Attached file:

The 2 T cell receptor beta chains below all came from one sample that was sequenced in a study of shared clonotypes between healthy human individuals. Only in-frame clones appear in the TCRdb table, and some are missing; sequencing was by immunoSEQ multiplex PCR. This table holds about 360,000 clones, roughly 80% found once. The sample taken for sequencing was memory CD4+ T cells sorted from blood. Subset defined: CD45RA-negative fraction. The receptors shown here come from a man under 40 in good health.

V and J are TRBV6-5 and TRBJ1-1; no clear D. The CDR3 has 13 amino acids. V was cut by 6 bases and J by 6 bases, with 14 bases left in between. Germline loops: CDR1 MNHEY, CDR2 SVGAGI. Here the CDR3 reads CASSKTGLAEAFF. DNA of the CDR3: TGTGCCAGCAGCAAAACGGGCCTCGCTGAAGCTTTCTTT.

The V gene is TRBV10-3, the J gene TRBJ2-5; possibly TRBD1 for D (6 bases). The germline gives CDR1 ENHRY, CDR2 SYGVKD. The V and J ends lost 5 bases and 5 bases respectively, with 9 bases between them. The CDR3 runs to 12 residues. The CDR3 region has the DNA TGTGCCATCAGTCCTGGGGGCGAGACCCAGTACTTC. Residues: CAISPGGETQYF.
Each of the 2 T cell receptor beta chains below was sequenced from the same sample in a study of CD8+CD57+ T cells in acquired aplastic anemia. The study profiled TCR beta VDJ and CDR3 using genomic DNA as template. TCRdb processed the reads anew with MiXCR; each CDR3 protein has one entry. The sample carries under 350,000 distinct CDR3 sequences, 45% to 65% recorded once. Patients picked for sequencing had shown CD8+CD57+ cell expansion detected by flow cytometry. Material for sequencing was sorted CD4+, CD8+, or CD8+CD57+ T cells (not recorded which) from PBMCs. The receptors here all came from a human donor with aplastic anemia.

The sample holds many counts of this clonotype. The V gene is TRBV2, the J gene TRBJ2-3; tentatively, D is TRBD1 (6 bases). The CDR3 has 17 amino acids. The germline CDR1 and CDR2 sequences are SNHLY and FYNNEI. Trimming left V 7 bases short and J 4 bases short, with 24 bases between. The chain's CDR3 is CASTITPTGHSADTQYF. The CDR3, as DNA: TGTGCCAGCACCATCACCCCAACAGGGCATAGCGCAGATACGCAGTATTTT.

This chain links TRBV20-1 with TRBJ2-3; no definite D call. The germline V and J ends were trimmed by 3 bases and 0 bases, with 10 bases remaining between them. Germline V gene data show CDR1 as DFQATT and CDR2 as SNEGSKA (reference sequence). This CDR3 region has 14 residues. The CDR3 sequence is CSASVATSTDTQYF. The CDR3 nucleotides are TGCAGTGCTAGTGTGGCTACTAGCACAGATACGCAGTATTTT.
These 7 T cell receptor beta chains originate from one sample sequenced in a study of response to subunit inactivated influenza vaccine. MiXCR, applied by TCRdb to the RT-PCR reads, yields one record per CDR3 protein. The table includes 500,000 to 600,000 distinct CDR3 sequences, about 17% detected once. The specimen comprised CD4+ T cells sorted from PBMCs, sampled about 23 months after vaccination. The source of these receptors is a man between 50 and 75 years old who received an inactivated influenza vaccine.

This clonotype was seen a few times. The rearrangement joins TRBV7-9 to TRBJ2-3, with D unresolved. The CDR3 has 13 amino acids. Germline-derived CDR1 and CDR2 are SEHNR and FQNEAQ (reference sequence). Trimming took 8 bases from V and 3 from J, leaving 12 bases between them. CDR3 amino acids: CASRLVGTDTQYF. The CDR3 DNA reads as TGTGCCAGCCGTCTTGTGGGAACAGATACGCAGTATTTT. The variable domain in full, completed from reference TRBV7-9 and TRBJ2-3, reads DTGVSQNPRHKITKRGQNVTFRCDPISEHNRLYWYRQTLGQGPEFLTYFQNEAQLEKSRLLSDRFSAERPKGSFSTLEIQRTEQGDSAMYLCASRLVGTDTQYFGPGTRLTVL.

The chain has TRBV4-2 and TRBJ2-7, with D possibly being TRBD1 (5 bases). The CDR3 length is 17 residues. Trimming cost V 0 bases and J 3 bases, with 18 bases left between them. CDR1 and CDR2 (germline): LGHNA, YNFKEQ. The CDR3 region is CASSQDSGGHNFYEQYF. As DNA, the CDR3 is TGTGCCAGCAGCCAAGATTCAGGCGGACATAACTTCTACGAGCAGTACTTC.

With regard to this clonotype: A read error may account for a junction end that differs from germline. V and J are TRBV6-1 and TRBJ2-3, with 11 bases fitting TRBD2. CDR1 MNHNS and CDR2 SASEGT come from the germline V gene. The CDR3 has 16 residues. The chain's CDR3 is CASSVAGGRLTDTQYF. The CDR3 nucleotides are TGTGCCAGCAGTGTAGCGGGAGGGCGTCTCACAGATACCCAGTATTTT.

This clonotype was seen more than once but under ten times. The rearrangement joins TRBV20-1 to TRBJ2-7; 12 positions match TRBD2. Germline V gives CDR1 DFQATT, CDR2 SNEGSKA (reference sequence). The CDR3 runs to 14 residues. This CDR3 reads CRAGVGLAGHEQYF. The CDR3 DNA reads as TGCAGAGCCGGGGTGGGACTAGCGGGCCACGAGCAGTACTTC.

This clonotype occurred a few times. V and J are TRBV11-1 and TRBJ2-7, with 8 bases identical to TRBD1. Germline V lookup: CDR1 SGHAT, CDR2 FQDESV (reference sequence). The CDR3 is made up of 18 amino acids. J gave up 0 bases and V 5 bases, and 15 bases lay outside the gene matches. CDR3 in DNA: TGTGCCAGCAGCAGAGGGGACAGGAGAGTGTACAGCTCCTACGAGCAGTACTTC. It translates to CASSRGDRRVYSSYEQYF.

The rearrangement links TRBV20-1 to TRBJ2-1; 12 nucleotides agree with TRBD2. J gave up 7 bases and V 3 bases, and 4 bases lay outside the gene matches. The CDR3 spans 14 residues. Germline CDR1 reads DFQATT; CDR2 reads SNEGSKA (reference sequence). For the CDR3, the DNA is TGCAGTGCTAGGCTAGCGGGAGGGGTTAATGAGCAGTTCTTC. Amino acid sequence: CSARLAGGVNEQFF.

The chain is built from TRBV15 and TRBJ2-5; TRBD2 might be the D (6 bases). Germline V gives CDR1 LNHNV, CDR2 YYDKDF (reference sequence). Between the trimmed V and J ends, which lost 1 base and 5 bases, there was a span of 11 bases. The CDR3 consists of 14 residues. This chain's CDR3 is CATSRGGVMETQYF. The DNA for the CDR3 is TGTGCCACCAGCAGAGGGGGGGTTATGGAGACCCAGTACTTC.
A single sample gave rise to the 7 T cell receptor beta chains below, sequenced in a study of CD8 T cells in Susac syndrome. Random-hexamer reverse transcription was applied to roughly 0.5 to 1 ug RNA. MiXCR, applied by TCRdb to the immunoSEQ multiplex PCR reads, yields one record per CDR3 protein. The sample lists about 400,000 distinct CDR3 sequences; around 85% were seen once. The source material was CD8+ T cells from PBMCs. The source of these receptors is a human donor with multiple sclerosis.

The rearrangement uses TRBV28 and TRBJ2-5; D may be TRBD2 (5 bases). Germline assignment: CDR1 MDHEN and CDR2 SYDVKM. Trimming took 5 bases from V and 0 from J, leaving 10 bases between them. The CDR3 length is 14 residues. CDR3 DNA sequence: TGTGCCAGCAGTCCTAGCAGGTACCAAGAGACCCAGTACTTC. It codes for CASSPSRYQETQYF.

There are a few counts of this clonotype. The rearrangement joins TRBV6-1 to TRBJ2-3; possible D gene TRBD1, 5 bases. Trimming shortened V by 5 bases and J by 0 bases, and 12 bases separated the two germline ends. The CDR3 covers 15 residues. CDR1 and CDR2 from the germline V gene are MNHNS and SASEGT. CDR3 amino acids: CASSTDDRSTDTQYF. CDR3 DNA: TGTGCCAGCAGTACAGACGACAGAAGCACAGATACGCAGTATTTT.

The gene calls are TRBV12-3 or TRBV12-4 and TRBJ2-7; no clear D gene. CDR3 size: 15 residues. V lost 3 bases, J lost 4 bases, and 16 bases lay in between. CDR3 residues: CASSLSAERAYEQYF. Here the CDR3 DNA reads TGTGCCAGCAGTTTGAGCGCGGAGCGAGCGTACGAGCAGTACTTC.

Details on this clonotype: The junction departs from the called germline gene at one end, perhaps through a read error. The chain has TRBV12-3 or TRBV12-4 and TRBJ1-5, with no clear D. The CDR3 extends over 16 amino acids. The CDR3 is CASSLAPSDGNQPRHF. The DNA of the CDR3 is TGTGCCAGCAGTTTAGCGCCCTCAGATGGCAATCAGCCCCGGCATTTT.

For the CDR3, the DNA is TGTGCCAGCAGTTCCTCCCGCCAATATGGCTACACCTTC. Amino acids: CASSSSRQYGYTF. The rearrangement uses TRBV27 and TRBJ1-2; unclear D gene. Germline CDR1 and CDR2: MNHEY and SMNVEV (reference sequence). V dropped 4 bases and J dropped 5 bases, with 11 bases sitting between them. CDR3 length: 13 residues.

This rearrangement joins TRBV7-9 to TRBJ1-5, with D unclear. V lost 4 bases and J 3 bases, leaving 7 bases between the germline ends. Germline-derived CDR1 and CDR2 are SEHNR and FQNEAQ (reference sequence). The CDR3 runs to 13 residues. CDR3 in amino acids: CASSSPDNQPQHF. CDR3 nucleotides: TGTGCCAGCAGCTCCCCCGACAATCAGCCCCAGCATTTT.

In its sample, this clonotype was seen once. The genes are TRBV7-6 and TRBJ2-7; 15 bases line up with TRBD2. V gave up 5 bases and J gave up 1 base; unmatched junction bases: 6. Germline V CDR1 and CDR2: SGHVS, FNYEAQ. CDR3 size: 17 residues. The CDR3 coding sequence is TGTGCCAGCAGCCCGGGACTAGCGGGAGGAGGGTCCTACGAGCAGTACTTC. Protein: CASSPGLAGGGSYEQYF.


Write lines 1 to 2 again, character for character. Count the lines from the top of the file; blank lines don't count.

The 2 T cell receptor beta chains below all came from one sample that was sequenced in a study of shared clonotypes between healthy human individuals. Only in-frame clones appear in the TCRdb table, and some are missing; sequencing was by immunoSEQ multiplex PCR. This table holds about 360,000 clones, roughly 80% found once. The sample taken for sequencing was memory CD4+ T cells sorted from blood. Subset defined: CD45RA-negative fraction. The receptors shown here come from a man under 40 in good health.

V and J are TRBV6-5 and TRBJ1-1; no clear D. The CDR3 has 13 amino acids. V was cut by 6 bases and J by 6 bases, with 14 bases left in between. Germline loops: CDR1 MNHEY, CDR2 SVGAGI. Here the CDR3 reads CASSKTGLAEAFF. DNA of the CDR3: TGTGCCAGCAGCAAAACGGGCCTCGCTGAAGCTTTCTTT.